The official Joint Typhoon Warning Center forecast at 11 a.m. EDT Friday called for Goni to be a weaker but still devastating 145-mph category 4 typhoon at landfall in Luzon early on Sunday, November 1 (U.S. EDT). Goni is a relatively small typhoon, and land interaction will weaken the storm rapidly as it passes over Luzon. However, Goni may pass close enough to the megacity of Manila (metro area population, 13 million) to bring the eyewall winds of the storm to the world’s most densely populated city. At that time, the 12Z Friday run of the HWRF model predicted that Goni would be a category 1 typhoon with 85 mph winds.
Winds of that magnitude in Manila are likely to cause a major disaster. The most recent typhoon to pass within 30 miles of Manila was Typhoon Rammasun of 2014 (known as “Glenda” in the Philippines), which passed 25 miles to the south of Manila as a category 2 storm with 105 mph winds. Rammasun was the third-costliest typhoon in Philippines history, with $885 million in damage. The typhoon killed 106 people in the Philippines and knocked out power to 90% of Manila.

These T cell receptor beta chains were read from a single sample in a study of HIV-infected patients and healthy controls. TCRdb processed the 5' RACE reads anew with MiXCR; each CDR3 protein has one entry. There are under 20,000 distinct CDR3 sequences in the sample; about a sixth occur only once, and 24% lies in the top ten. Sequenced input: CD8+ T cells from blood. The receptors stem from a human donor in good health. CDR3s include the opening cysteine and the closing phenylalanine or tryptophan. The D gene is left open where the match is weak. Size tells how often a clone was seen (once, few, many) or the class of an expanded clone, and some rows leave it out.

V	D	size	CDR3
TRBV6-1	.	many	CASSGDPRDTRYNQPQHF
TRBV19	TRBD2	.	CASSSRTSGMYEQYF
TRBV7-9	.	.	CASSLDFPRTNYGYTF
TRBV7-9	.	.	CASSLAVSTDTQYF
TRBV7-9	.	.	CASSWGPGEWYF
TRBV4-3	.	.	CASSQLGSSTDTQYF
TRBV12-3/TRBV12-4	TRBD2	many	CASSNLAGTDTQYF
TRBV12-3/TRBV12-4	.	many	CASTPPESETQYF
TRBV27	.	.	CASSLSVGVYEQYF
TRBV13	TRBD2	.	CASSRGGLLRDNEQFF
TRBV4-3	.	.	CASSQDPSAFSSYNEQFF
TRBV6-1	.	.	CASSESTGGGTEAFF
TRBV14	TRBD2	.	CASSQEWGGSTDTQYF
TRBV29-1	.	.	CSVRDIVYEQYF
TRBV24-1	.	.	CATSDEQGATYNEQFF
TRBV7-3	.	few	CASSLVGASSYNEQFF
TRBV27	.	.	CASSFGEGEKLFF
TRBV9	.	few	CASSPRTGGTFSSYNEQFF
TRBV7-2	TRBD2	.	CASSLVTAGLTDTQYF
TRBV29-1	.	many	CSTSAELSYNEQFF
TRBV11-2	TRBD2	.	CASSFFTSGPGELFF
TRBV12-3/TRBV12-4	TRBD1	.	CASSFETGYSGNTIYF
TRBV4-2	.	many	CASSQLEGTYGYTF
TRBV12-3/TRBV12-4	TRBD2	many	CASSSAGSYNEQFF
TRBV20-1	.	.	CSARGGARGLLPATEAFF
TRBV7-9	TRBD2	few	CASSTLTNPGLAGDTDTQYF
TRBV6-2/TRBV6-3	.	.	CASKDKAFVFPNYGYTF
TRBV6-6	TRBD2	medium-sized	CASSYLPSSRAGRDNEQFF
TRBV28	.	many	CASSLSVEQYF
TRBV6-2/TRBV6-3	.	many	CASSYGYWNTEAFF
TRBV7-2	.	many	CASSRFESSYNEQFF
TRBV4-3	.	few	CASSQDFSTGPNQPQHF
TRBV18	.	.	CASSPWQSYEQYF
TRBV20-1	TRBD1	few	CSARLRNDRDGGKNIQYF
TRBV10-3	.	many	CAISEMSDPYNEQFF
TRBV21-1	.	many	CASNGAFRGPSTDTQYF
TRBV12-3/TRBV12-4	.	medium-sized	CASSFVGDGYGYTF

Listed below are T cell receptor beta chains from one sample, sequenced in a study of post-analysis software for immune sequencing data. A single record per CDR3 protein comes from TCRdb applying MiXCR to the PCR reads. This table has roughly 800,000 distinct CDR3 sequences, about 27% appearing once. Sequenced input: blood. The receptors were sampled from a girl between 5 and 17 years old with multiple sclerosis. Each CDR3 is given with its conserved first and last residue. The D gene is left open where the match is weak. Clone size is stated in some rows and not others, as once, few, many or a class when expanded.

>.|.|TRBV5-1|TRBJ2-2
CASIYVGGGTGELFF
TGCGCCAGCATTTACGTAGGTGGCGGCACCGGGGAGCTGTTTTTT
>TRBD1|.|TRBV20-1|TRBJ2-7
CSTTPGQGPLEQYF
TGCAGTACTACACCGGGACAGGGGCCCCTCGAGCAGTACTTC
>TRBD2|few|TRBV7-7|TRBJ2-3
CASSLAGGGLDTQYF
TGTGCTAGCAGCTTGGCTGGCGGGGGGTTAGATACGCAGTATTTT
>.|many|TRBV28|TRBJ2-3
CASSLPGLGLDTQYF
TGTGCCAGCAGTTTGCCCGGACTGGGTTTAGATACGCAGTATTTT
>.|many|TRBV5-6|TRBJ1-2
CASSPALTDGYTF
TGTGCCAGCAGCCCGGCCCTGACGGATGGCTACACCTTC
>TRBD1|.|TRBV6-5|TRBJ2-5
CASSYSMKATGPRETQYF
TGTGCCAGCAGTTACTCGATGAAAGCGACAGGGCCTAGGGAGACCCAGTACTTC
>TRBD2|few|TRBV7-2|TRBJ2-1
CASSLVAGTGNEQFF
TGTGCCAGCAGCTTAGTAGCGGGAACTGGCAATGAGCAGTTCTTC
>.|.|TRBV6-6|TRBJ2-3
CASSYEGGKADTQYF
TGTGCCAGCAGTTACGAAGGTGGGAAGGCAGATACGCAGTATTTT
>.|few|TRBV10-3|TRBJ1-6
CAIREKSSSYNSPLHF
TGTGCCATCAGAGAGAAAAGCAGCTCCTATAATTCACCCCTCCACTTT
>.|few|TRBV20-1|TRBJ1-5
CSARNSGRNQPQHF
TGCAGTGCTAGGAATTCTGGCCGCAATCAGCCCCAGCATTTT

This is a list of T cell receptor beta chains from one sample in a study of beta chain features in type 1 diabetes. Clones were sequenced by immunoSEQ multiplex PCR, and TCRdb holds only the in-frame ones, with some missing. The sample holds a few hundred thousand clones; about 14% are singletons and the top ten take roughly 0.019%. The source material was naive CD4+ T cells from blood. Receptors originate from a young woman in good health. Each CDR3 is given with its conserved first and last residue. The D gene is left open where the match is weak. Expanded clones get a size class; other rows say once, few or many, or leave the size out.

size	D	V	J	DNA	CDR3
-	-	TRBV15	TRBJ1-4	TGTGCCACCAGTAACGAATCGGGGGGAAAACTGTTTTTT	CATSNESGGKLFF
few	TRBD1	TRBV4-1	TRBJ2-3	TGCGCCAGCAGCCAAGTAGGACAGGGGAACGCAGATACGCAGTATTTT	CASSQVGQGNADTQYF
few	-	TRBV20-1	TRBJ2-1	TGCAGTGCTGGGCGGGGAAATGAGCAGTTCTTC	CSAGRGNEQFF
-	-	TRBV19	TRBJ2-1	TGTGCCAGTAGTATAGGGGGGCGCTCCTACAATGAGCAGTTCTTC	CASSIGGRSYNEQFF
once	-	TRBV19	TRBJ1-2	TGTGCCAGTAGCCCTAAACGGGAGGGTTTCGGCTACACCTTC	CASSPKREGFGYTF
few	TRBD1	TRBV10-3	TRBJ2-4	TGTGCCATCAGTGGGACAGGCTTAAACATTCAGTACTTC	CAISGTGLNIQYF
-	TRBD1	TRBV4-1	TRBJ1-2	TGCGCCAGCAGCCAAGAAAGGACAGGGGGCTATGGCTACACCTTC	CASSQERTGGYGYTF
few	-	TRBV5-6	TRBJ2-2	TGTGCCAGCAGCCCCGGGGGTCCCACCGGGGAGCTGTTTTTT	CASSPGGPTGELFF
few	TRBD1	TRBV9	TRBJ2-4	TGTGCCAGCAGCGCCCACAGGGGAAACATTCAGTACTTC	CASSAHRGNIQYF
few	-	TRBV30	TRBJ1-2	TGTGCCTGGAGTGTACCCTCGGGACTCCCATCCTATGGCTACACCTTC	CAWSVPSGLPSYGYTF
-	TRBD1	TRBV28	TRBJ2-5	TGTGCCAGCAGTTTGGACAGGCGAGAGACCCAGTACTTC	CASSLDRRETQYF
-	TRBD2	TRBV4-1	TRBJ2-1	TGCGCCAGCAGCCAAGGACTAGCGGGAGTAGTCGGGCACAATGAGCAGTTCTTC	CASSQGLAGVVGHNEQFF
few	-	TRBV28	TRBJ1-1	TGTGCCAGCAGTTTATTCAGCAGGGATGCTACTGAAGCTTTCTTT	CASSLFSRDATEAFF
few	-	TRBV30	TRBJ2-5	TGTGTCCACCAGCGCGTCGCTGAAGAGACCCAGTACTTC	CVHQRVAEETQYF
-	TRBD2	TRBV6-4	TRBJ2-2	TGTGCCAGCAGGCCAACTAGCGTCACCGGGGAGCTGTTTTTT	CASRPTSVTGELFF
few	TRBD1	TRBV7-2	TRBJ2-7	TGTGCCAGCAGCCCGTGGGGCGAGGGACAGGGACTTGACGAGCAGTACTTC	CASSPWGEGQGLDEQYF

Once Goni emerges into the South China sea after crossing Luzon, high wind shear, drier air, and cooler sea surface temperatures will likely prevent significant re-intensification. Goni is predicted to hit storm-weary Vietnam on November 4 as a tropical storm.
Goni is Earth’s third category 5 storm of 2020